Castle Medical Centre - February/March 24
Eating Disorder Awareness Week - 26th February to 1st March 2024
Around 1.25 million people in the UK suffer from an eating disorder, many in secret. People of all ages, genders and backgrounds. Eating disorders are complex mental health issues and cause stress, anxiety and depression, in a vicious circle.
Eating disorders include bulimia, binge eating disorder, avoidant/restrictive food intake disorder (ARFID), other specified feeding or eating disorder (OSFED) and anorexia, which has the highest mortality rate of any mental health illness. But all eating disorders can be deadly.
Many people suffering from eating problems will tend to hide this, especially young adults. They will do so by avoiding people and becoming more reclusive. Some of the warning signs include weight loss, wearing baggy clothes, avoiding meals with family or eating very restrictive foods, going to the bathroom a lot after eating and lying about how much they have eaten.
We recently spoke to a patient of ours, who wanted to share a message on their journey of support and recovery.
“Anorexia was our family’s unwelcome guest. It arrived in the first lockdown when nobody knew the extent of Covid, and support was limited. Anorexia is secretive and likes to isolate and control, lockdown was its optimal environment. Often, people suffer from an eating disorder when struggling with low self-esteem and feeling out of control. Hidden away from school, friends and hobbies allowed Anorexia to thrive and plant false thoughts in our daughter’s head.
“We had to act fast. CAMHS offered some support and Beat (www.beat.co.uk) was invaluable. We found useful online resources, in particular, a TED talk (tinyurl.com/teds-ed), where an eating disorder doctor used the continuous sound of a crackly radio to demonstrate the noise in an eating disorder sufferer's brain during mealtimes. Watching that helped to separate Anorexia from our daughter and to accept Anorexia as an illness, not a choice. As parents, we struggled with feeling we couldn’t fix or help our daughter. Anorexia doesn’t want to get better; it’s competitive, and the best Anorexic is the sickest Anorexic. Unfortunately, our daughter did become very ill, and it was clear she needed inpatient support. There are a limited number of specialist eating disorder hospitals, and if there was a bed, it could be anywhere in the country. Luckily, she was admitted to the closest hospital, just one hour away!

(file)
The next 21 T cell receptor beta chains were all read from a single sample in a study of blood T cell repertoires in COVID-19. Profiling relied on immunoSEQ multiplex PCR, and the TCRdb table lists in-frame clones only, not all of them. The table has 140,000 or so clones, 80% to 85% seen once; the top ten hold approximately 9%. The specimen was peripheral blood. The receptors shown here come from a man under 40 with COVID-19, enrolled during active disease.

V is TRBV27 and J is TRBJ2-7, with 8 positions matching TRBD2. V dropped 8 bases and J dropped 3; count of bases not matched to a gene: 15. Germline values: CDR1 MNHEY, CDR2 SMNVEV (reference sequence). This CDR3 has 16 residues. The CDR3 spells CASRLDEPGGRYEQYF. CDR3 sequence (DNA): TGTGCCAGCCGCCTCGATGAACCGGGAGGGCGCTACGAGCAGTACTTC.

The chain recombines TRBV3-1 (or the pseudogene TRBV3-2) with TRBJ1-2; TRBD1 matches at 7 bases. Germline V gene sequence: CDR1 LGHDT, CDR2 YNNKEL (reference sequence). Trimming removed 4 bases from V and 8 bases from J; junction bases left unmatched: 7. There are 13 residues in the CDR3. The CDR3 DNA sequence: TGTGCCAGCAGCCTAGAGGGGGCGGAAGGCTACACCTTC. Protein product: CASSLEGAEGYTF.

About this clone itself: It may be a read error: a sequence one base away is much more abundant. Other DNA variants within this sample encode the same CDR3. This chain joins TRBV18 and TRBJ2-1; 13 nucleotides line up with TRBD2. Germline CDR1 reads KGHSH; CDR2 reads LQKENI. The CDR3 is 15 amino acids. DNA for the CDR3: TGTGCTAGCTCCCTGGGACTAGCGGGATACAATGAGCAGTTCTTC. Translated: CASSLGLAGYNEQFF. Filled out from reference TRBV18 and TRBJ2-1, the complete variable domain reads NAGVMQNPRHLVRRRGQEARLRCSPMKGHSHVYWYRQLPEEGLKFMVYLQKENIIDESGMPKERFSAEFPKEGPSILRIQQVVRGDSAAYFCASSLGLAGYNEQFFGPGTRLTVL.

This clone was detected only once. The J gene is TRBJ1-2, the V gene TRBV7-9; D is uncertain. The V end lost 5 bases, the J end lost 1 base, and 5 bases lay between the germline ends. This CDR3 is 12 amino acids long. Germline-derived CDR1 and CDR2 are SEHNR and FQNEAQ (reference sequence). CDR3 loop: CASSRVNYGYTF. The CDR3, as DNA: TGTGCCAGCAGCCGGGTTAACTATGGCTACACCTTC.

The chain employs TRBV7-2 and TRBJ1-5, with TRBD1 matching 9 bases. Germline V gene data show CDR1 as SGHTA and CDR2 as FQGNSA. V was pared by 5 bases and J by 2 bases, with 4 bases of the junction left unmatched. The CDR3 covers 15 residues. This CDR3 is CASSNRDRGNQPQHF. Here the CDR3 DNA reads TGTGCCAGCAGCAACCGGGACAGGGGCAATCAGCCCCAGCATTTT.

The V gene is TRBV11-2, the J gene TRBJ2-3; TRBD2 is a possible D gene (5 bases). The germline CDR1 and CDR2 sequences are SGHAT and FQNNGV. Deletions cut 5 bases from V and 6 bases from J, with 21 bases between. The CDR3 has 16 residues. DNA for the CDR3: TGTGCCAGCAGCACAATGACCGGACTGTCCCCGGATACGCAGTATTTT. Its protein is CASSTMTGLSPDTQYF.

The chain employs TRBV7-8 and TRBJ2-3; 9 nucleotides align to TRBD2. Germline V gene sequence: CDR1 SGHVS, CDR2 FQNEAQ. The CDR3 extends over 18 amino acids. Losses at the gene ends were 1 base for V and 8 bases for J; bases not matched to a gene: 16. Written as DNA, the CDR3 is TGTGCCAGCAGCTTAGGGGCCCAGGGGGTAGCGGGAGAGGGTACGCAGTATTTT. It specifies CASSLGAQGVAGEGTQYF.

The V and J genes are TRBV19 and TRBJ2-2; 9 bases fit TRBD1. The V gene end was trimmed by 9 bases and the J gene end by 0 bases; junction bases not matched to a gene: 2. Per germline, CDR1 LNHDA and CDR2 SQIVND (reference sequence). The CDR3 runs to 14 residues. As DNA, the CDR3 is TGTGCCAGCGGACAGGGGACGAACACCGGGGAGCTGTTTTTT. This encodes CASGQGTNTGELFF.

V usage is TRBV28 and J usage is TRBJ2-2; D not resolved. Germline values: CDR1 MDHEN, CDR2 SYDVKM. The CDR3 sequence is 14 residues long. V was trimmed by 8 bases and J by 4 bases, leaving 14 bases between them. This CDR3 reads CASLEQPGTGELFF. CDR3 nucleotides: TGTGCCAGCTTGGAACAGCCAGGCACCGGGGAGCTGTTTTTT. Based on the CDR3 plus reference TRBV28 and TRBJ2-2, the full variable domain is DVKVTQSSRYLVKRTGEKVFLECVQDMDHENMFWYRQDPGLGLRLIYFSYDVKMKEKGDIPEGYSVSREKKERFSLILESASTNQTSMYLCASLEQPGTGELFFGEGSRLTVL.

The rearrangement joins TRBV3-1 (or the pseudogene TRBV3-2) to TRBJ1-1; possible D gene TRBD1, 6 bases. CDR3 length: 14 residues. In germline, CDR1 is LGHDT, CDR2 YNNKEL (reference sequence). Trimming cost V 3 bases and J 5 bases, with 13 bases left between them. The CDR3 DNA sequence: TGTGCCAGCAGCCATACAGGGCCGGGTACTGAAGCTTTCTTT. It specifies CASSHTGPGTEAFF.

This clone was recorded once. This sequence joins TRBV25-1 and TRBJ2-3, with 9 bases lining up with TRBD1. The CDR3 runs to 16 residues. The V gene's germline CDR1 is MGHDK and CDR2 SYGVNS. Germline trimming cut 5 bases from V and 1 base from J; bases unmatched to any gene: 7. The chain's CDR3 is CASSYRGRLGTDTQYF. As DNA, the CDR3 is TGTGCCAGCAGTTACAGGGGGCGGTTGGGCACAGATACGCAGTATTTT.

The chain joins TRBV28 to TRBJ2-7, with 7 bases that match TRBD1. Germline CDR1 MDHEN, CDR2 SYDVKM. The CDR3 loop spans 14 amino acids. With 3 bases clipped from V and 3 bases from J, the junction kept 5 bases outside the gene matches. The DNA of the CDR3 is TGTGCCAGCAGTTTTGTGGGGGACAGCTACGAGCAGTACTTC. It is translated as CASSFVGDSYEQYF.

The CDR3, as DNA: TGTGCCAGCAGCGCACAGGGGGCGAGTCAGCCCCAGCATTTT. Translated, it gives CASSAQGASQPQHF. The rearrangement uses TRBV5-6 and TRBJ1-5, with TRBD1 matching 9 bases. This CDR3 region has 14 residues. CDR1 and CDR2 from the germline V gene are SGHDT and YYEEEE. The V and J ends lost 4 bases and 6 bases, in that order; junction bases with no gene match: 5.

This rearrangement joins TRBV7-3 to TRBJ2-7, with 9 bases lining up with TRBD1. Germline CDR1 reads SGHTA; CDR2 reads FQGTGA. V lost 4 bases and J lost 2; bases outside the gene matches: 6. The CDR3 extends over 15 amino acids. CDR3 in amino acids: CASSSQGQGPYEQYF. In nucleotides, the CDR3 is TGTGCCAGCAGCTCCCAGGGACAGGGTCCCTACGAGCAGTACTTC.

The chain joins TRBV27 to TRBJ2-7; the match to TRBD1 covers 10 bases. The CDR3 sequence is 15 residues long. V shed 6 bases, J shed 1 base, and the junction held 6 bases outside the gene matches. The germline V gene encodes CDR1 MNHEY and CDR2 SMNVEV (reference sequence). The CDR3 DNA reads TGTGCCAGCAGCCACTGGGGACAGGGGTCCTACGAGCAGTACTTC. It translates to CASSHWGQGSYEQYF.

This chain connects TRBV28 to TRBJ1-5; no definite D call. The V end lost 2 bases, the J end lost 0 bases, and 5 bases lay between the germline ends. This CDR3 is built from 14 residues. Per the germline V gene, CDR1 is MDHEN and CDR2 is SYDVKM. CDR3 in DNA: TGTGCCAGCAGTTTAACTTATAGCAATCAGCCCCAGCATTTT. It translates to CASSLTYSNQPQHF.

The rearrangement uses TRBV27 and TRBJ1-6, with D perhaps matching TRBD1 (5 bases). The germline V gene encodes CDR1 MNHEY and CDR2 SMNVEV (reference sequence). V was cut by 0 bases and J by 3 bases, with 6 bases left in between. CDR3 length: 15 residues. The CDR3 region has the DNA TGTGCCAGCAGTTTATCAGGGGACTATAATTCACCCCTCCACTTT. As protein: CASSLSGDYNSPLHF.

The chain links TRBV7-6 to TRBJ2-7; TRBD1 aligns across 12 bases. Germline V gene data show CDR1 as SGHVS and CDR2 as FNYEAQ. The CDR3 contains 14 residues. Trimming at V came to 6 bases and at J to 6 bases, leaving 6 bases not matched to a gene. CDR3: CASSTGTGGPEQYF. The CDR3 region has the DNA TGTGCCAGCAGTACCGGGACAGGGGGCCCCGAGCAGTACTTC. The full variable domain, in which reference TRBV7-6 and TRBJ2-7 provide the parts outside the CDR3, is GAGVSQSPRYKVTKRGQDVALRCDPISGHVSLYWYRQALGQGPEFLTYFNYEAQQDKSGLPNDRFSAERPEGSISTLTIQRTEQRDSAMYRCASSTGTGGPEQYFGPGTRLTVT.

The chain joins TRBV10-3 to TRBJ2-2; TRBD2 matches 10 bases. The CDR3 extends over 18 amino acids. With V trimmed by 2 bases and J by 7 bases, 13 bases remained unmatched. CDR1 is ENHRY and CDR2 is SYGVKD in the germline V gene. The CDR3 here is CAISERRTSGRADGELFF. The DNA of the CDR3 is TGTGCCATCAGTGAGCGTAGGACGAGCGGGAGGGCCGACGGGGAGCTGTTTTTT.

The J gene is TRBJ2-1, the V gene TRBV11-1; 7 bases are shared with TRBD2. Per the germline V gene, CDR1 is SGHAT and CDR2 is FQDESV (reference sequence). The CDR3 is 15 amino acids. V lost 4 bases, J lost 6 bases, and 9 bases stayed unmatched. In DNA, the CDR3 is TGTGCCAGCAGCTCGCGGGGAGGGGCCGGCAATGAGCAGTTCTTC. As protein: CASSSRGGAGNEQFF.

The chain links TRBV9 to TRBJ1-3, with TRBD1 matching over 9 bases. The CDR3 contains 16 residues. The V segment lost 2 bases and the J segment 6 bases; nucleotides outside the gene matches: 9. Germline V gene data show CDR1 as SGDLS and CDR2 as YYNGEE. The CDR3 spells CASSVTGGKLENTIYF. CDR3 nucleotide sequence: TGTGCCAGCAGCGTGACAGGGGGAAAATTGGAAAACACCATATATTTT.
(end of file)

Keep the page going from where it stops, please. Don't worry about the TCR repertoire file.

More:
“After nearly a year in the hospital, our daughter was ready to recover, and this was when we, as parents, could help. She had outpatient support from CAMHS and private therapeutic support, and we provided a home environment where she felt safe enough to challenge difficult thoughts. Eating disorders do not discriminate against age, gender, or ethnicity, nor are they about food but control. Just because someone looks okay does not mean they feel okay.”
Eating Disorder Awareness Week is an annual event that aims to promote awareness of eating disorders and spread hope for those in recovery and their families. With the right treatment and support, recovery is possible.
For support and help
Contract the practice for early intervention.
Or, contact Eating disorder charity Beat on their helplines: Adults 0808 801 0677 or Youths 0808 081 0711.
Online advice for family and friends
Dr Suparna Behura
GP Partner and Trainer
Monday-Friday – 8.00am-6.30pm
Tel – 01926 857331
Facebook – @CastleMedKenilworth
Twitter – @Castle_Med
22 Bertie Road, Kenilworth, CV8 1JP